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Temporary world

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It happens every year around this time. Accustomed to complaining about the summer heat and how frequently the grass needs mowing, you suddenly notice the number of fallen leaves sprinkled across the sidewalk and realize summer is giving way to fall.

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For some of us, the prospect of change prompts feelings of joy. “Bring it on!” we say. “Autumn’s the best season of the year!”

But many of us resist the fleetingness of things, and find ourselves emotionally off balance. “Seems like summer just started a couple of weeks ago,” we mutter. “Nowadays everything goes by so fast!”

When it comes to other forms of change, our resistance grows apace. We treasure our old photos, hold tight to outworn clothes, mourn the passing of relatives and friends, sigh at the obvious fact that nothing lasts. We pray to the everlasting and eternal, but know in our bones that everything in this world passes away.

All that we see, all that we touch, all that we love is fated to disappear. Physicists call it the second law of thermodynamics. Despite our yearnings for permanence, the universe is relentlessly wearing down, falling apart, and generally edging toward chaos.

Over its four-and-a-half-billion year history, our lovely planet Earth has gone through momentous changes, and will no doubt go through more of them. Evidence points to the fact that primitive Earth had no oxygen in its atmosphere and that today’s continents once formed a single giant landmass before breaking apart and drifting into their current locations. At the collision of tectonic plates, whole mountain ranges are lifted skyward, only to gradually erode away.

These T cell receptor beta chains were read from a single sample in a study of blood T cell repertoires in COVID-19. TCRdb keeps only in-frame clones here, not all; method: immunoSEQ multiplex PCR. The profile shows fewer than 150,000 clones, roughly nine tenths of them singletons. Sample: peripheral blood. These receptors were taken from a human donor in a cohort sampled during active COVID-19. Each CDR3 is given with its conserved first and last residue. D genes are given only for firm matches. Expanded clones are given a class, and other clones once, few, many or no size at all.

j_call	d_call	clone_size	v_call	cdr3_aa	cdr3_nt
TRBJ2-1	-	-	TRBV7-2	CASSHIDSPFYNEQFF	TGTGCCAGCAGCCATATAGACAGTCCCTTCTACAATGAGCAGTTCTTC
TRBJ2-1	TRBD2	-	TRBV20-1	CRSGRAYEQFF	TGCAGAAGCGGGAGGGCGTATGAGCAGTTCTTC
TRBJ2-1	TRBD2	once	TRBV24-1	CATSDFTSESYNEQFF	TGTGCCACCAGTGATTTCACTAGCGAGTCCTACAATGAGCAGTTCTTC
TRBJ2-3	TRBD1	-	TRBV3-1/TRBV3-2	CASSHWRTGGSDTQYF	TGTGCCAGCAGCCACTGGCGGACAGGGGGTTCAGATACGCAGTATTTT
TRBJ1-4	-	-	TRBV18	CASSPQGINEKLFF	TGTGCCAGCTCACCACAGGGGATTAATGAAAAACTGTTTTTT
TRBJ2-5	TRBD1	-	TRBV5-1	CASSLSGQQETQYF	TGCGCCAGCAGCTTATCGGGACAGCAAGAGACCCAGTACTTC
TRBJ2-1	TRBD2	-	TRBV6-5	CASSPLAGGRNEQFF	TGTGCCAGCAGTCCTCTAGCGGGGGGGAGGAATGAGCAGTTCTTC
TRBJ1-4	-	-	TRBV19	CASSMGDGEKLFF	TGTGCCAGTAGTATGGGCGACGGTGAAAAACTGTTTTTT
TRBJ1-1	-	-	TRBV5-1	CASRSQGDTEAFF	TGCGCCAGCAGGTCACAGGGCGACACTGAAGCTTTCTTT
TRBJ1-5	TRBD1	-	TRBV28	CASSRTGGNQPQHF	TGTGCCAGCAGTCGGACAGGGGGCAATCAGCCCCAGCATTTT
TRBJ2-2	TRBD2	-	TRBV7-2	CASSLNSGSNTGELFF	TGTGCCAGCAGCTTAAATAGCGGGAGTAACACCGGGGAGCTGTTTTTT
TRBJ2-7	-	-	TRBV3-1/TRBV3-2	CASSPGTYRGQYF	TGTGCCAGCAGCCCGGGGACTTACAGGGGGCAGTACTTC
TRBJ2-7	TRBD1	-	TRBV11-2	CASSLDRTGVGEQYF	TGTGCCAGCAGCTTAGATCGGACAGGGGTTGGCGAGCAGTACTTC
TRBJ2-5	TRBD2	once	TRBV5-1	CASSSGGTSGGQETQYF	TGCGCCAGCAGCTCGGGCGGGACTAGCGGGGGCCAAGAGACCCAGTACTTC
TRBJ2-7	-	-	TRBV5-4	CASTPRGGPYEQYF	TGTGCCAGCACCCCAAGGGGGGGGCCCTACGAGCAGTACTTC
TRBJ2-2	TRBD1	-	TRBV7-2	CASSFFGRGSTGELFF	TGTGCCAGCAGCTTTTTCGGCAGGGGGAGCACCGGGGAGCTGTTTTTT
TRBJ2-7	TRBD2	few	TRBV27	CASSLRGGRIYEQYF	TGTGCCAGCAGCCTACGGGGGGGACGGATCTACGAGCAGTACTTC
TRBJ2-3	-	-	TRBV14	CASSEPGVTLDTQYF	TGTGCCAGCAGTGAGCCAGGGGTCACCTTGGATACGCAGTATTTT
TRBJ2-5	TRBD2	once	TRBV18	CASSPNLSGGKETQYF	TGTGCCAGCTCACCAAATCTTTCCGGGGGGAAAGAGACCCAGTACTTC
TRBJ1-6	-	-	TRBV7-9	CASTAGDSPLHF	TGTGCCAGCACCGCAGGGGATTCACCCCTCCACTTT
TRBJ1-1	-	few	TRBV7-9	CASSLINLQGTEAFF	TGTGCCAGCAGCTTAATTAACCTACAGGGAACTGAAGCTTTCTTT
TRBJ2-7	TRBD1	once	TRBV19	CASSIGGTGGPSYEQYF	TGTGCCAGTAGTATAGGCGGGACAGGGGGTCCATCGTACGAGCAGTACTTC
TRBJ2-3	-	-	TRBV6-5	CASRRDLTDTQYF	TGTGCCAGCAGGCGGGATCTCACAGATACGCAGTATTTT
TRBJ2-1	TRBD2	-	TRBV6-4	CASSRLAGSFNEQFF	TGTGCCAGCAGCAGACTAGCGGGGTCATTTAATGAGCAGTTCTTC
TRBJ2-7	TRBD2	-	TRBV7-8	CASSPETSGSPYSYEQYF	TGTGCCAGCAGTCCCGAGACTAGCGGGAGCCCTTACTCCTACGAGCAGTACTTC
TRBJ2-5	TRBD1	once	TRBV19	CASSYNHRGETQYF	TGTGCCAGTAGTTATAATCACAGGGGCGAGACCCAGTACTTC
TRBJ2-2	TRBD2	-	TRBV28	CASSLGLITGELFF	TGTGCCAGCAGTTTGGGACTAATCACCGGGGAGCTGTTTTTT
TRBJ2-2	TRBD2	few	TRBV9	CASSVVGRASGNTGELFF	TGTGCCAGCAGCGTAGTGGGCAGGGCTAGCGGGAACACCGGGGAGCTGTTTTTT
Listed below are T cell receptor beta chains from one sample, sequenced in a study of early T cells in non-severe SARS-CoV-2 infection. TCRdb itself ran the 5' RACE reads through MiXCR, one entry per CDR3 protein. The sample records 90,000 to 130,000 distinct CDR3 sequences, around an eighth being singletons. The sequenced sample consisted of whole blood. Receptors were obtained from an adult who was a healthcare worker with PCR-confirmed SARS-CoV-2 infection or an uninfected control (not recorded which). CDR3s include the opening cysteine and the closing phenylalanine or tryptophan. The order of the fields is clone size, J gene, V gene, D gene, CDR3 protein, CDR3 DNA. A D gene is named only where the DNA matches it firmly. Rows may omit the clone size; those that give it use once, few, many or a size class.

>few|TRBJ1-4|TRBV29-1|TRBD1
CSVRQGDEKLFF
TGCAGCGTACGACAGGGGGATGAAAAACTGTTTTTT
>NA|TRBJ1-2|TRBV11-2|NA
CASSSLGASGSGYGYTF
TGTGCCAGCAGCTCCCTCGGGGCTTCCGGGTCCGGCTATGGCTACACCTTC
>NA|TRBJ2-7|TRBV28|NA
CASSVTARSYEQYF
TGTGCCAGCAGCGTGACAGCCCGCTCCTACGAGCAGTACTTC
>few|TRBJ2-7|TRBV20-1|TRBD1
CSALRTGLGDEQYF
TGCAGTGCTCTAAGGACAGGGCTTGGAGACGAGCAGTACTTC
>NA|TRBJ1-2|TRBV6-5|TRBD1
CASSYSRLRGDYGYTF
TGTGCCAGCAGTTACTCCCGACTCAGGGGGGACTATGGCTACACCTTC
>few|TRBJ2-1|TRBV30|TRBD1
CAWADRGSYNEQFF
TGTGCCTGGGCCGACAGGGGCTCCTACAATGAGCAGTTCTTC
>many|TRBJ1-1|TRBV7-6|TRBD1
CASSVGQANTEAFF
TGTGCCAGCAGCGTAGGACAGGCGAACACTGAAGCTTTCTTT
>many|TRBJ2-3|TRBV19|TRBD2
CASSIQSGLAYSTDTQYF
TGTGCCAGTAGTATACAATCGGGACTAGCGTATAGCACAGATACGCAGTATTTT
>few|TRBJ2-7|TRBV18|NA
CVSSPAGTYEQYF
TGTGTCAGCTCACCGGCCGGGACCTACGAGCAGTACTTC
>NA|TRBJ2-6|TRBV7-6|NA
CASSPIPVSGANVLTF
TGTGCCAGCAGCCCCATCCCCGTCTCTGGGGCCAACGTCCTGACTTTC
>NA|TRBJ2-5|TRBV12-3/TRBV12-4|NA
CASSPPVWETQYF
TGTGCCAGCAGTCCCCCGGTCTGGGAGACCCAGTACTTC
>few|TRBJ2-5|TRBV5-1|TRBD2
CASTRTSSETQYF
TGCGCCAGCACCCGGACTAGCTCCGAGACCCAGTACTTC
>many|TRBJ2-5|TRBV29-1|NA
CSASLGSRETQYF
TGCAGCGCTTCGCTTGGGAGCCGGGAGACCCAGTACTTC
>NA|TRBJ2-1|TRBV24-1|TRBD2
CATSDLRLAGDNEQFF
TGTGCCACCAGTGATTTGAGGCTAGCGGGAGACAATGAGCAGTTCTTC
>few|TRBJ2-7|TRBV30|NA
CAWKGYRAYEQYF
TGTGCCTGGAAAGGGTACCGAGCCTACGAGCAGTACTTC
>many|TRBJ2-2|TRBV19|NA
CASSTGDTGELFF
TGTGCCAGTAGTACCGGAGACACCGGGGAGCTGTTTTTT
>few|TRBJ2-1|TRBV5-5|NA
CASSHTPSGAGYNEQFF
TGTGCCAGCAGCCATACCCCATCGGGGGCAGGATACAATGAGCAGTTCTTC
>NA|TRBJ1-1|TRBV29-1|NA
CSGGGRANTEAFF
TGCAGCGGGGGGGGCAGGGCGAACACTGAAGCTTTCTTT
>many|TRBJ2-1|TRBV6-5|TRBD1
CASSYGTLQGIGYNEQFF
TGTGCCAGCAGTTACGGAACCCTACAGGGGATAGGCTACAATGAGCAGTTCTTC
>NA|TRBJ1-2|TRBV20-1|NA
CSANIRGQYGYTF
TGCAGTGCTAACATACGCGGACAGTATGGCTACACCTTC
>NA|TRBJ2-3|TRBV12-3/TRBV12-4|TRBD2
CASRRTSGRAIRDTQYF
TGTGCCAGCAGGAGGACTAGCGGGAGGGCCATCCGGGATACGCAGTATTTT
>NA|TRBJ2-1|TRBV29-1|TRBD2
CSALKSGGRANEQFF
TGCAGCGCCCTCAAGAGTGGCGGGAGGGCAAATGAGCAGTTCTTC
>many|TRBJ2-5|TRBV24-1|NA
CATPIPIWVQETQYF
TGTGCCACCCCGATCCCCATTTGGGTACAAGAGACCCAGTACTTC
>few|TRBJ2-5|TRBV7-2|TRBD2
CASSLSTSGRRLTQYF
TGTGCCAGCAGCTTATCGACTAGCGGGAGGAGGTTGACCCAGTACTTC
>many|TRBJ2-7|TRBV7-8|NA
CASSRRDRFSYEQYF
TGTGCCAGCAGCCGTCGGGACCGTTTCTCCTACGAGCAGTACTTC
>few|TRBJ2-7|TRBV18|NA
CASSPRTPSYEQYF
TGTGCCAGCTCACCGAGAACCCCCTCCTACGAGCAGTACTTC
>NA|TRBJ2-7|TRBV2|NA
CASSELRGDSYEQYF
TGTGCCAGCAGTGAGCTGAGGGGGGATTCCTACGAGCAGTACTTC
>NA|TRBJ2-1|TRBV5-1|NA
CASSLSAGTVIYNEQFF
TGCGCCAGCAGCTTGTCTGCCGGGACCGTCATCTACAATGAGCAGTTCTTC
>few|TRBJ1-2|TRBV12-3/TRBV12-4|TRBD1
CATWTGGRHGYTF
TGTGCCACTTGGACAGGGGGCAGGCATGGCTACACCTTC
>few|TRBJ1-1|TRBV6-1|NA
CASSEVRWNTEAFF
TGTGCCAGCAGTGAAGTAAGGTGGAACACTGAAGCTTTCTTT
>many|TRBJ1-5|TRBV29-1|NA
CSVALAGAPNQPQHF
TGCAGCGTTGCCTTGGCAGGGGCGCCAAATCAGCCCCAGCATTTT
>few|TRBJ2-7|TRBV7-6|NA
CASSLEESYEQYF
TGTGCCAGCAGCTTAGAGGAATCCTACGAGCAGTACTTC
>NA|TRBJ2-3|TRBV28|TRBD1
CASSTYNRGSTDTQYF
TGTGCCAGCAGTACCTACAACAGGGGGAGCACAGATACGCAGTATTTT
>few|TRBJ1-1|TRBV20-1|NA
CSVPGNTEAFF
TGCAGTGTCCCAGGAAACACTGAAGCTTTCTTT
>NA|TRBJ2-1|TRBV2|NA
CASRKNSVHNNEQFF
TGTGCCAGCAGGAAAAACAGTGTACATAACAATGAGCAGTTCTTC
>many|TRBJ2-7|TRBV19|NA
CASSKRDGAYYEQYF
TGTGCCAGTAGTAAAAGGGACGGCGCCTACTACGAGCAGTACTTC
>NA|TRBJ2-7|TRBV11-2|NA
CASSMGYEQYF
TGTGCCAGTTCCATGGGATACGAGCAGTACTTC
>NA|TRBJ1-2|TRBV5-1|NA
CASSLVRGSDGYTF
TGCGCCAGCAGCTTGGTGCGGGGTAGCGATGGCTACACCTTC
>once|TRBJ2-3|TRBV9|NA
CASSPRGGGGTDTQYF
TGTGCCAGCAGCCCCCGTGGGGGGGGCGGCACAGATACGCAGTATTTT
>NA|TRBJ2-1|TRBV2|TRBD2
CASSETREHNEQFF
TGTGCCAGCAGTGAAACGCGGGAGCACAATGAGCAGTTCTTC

A glance in the mirror reveals the parallel shift in our own bodies. In the middle years, skin sags, muscles slacken, eyesight fades, hearing declines. Our bones themselves shrink and grow brittle. We know at some point we will cease to be.

And yet, in the face of all these changes, certain mysteries remain. Life, it appears, is somehow more than the sum of its material parts. The writer/scientist Steve Grand invites us to “think of an experience from your childhood. Something you remember clearly, something you can see, feel, maybe even smell, as if you were really there. After all, you really were there at the time, weren’t you? How else would you remember it?

“But here is the bombshell: You weren’t there. Not a single atom that is in your body today was there when that event took place ... Matter flows from place to place and momentarily comes together to be you. Whatever you are, therefore, you are not the stuff of which you are made.

If that doesn’t make the hair stand up on the back of your neck, read it again until it does, because it is important.”

We live in a temporary world. But something about us transcends the purely physical. ’Tis a great puzzlement. And, I submit, a great reason for joy.

(Columnist Craig Nagel recently published a collection of past Cracker

Barrel articles in book form titled “A Sense of Wonder.”)

Copyright 2012 by Craig Nagel

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